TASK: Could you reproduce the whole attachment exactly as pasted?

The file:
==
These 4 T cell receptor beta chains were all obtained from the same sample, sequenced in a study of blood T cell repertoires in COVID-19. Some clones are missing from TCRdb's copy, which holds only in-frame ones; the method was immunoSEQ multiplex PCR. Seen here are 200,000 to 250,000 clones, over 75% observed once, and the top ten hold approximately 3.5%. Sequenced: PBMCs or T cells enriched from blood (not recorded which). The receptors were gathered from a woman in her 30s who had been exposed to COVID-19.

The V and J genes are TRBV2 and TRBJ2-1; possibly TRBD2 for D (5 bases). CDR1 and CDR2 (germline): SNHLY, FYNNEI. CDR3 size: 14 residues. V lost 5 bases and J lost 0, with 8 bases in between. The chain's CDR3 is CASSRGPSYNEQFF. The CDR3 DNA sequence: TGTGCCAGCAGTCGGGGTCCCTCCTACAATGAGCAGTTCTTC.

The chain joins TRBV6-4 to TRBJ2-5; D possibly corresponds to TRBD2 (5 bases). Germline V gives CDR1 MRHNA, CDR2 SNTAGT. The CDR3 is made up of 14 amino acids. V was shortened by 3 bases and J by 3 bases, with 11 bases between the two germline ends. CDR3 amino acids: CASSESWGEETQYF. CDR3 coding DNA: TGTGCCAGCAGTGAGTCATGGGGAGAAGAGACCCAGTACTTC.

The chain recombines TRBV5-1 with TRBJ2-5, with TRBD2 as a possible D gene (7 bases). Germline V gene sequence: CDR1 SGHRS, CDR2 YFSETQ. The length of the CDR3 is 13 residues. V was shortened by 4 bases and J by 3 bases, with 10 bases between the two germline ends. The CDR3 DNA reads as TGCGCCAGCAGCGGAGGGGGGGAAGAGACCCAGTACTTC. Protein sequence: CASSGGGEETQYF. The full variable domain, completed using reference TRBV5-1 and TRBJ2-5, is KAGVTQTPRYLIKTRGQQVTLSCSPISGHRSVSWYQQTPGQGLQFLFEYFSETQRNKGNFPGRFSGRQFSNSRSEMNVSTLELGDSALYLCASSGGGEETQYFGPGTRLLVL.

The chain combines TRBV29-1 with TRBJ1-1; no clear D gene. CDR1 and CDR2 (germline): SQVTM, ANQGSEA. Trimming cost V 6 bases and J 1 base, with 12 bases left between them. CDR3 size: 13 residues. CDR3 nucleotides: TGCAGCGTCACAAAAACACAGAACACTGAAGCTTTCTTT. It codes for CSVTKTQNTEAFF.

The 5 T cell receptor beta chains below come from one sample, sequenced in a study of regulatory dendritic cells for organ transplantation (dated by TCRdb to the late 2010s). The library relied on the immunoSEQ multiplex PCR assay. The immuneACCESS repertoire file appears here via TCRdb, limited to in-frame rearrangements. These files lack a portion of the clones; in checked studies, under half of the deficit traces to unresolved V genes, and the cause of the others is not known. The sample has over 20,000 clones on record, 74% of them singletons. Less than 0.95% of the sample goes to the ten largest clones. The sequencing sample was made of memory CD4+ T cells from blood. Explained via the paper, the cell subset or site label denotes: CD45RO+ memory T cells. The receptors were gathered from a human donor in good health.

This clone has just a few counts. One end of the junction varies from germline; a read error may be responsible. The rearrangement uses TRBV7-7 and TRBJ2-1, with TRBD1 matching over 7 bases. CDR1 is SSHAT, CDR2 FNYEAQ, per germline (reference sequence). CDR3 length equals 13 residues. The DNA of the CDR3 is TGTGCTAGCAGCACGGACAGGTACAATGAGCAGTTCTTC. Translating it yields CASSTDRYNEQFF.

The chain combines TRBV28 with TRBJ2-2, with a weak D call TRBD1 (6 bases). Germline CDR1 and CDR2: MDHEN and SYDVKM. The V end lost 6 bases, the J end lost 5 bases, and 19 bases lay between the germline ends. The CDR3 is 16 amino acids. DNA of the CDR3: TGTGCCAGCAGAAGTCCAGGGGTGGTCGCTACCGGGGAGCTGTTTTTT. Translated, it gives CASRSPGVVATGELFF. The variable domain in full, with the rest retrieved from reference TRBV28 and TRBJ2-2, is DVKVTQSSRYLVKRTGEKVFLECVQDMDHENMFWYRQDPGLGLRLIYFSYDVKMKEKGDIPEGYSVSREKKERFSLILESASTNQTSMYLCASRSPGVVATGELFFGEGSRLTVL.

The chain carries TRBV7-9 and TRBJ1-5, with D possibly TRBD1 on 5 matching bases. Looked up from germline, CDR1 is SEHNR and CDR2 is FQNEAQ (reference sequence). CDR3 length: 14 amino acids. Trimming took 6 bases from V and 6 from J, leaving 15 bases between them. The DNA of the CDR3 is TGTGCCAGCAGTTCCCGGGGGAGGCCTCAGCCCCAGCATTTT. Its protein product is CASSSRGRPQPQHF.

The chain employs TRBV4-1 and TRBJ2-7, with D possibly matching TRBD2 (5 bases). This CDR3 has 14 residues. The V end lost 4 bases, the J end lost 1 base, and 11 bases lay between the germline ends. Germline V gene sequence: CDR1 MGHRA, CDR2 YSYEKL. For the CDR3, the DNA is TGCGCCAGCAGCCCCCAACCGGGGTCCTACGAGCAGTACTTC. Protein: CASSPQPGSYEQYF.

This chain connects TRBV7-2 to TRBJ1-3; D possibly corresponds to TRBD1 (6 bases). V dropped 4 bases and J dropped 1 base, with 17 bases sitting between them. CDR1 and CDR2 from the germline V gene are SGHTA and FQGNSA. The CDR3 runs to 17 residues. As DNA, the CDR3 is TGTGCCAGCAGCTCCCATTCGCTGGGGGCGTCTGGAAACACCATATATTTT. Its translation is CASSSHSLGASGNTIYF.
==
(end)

These 4 T cell receptor beta chains were all obtained from the same sample, sequenced in a study of blood T cell repertoires in COVID-19. Some clones are missing from TCRdb's copy, which holds only in-frame ones; the method was immunoSEQ multiplex PCR. Seen here are 200,000 to 250,000 clones, over 75% observed once, and the top ten hold approximately 3.5%. Sequenced: PBMCs or T cells enriched from blood (not recorded which). The receptors were gathered from a woman in her 30s who had been exposed to COVID-19.

The V and J genes are TRBV2 and TRBJ2-1; possibly TRBD2 for D (5 bases). CDR1 and CDR2 (germline): SNHLY, FYNNEI. CDR3 size: 14 residues. V lost 5 bases and J lost 0, with 8 bases in between. The chain's CDR3 is CASSRGPSYNEQFF. The CDR3 DNA sequence: TGTGCCAGCAGTCGGGGTCCCTCCTACAATGAGCAGTTCTTC.

The chain joins TRBV6-4 to TRBJ2-5; D possibly corresponds to TRBD2 (5 bases). Germline V gives CDR1 MRHNA, CDR2 SNTAGT. The CDR3 is made up of 14 amino acids. V was shortened by 3 bases and J by 3 bases, with 11 bases between the two germline ends. CDR3 amino acids: CASSESWGEETQYF. CDR3 coding DNA: TGTGCCAGCAGTGAGTCATGGGGAGAAGAGACCCAGTACTTC.

The chain recombines TRBV5-1 with TRBJ2-5, with TRBD2 as a possible D gene (7 bases). Germline V gene sequence: CDR1 SGHRS, CDR2 YFSETQ. The length of the CDR3 is 13 residues. V was shortened by 4 bases and J by 3 bases, with 10 bases between the two germline ends. The CDR3 DNA reads as TGCGCCAGCAGCGGAGGGGGGGAAGAGACCCAGTACTTC. Protein sequence: CASSGGGEETQYF. The full variable domain, completed using reference TRBV5-1 and TRBJ2-5, is KAGVTQTPRYLIKTRGQQVTLSCSPISGHRSVSWYQQTPGQGLQFLFEYFSETQRNKGNFPGRFSGRQFSNSRSEMNVSTLELGDSALYLCASSGGGEETQYFGPGTRLLVL.

The chain combines TRBV29-1 with TRBJ1-1; no clear D gene. CDR1 and CDR2 (germline): SQVTM, ANQGSEA. Trimming cost V 6 bases and J 1 base, with 12 bases left between them. CDR3 size: 13 residues. CDR3 nucleotides: TGCAGCGTCACAAAAACACAGAACACTGAAGCTTTCTTT. It codes for CSVTKTQNTEAFF.

The 5 T cell receptor beta chains below come from one sample, sequenced in a study of regulatory dendritic cells for organ transplantation (dated by TCRdb to the late 2010s). The library relied on the immunoSEQ multiplex PCR assay. The immuneACCESS repertoire file appears here via TCRdb, limited to in-frame rearrangements. These files lack a portion of the clones; in checked studies, under half of the deficit traces to unresolved V genes, and the cause of the others is not known. The sample has over 20,000 clones on record, 74% of them singletons. Less than 0.95% of the sample goes to the ten largest clones. The sequencing sample was made of memory CD4+ T cells from blood. Explained via the paper, the cell subset or site label denotes: CD45RO+ memory T cells. The receptors were gathered from a human donor in good health.

This clone has just a few counts. One end of the junction varies from germline; a read error may be responsible. The rearrangement uses TRBV7-7 and TRBJ2-1, with TRBD1 matching over 7 bases. CDR1 is SSHAT, CDR2 FNYEAQ, per germline (reference sequence). CDR3 length equals 13 residues. The DNA of the CDR3 is TGTGCTAGCAGCACGGACAGGTACAATGAGCAGTTCTTC. Translating it yields CASSTDRYNEQFF.

The chain combines TRBV28 with TRBJ2-2, with a weak D call TRBD1 (6 bases). Germline CDR1 and CDR2: MDHEN and SYDVKM. The V end lost 6 bases, the J end lost 5 bases, and 19 bases lay between the germline ends. The CDR3 is 16 amino acids. DNA of the CDR3: TGTGCCAGCAGAAGTCCAGGGGTGGTCGCTACCGGGGAGCTGTTTTTT. Translated, it gives CASRSPGVVATGELFF. The variable domain in full, with the rest retrieved from reference TRBV28 and TRBJ2-2, is DVKVTQSSRYLVKRTGEKVFLECVQDMDHENMFWYRQDPGLGLRLIYFSYDVKMKEKGDIPEGYSVSREKKERFSLILESASTNQTSMYLCASRSPGVVATGELFFGEGSRLTVL.

The chain carries TRBV7-9 and TRBJ1-5, with D possibly TRBD1 on 5 matching bases. Looked up from germline, CDR1 is SEHNR and CDR2 is FQNEAQ (reference sequence). CDR3 length: 14 amino acids. Trimming took 6 bases from V and 6 from J, leaving 15 bases between them. The DNA of the CDR3 is TGTGCCAGCAGTTCCCGGGGGAGGCCTCAGCCCCAGCATTTT. Its protein product is CASSSRGRPQPQHF.

The chain employs TRBV4-1 and TRBJ2-7, with D possibly matching TRBD2 (5 bases). This CDR3 has 14 residues. The V end lost 4 bases, the J end lost 1 base, and 11 bases lay between the germline ends. Germline V gene sequence: CDR1 MGHRA, CDR2 YSYEKL. For the CDR3, the DNA is TGCGCCAGCAGCCCCCAACCGGGGTCCTACGAGCAGTACTTC. Protein: CASSPQPGSYEQYF.

This chain connects TRBV7-2 to TRBJ1-3; D possibly corresponds to TRBD1 (6 bases). V dropped 4 bases and J dropped 1 base, with 17 bases sitting between them. CDR1 and CDR2 from the germline V gene are SGHTA and FQGNSA. The CDR3 runs to 17 residues. As DNA, the CDR3 is TGTGCCAGCAGCTCCCATTCGCTGGGGGCGTCTGGAAACACCATATATTTT. Its translation is CASSSHSLGASGNTIYF.